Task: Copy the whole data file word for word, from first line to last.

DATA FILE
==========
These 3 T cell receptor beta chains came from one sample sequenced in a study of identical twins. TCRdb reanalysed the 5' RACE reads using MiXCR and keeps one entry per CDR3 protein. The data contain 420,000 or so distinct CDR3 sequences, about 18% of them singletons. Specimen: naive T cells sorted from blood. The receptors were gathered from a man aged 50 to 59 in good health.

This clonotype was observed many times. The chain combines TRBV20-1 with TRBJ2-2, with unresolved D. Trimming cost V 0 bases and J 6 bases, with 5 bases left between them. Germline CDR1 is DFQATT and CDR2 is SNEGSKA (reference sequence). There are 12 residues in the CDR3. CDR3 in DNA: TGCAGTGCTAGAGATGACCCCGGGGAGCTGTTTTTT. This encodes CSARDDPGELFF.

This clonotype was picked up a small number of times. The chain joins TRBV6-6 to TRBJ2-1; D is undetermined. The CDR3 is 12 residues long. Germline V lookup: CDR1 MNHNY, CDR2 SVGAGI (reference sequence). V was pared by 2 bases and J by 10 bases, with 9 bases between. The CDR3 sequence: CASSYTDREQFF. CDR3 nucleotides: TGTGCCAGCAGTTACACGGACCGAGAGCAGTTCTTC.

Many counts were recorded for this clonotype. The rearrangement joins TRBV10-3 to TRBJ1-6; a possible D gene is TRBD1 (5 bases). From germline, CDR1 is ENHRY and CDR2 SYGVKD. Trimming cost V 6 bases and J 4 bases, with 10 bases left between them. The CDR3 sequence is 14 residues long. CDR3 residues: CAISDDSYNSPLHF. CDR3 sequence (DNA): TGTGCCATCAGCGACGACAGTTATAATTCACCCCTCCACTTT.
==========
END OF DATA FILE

These 3 T cell receptor beta chains came from one sample sequenced in a study of identical twins. TCRdb reanalysed the 5' RACE reads using MiXCR and keeps one entry per CDR3 protein. The data contain 420,000 or so distinct CDR3 sequences, about 18% of them singletons. Specimen: naive T cells sorted from blood. The receptors were gathered from a man aged 50 to 59 in good health.

This clonotype was observed many times. The chain combines TRBV20-1 with TRBJ2-2, with unresolved D. Trimming cost V 0 bases and J 6 bases, with 5 bases left between them. Germline CDR1 is DFQATT and CDR2 is SNEGSKA (reference sequence). There are 12 residues in the CDR3. CDR3 in DNA: TGCAGTGCTAGAGATGACCCCGGGGAGCTGTTTTTT. This encodes CSARDDPGELFF.

This clonotype was picked up a small number of times. The chain joins TRBV6-6 to TRBJ2-1; D is undetermined. The CDR3 is 12 residues long. Germline V lookup: CDR1 MNHNY, CDR2 SVGAGI (reference sequence). V was pared by 2 bases and J by 10 bases, with 9 bases between. The CDR3 sequence: CASSYTDREQFF. CDR3 nucleotides: TGTGCCAGCAGTTACACGGACCGAGAGCAGTTCTTC.

Many counts were recorded for this clonotype. The rearrangement joins TRBV10-3 to TRBJ1-6; a possible D gene is TRBD1 (5 bases). From germline, CDR1 is ENHRY and CDR2 SYGVKD. Trimming cost V 6 bases and J 4 bases, with 10 bases left between them. The CDR3 sequence is 14 residues long. CDR3 residues: CAISDDSYNSPLHF. CDR3 sequence (DNA): TGTGCCATCAGCGACGACAGTTATAATTCACCCCTCCACTTT.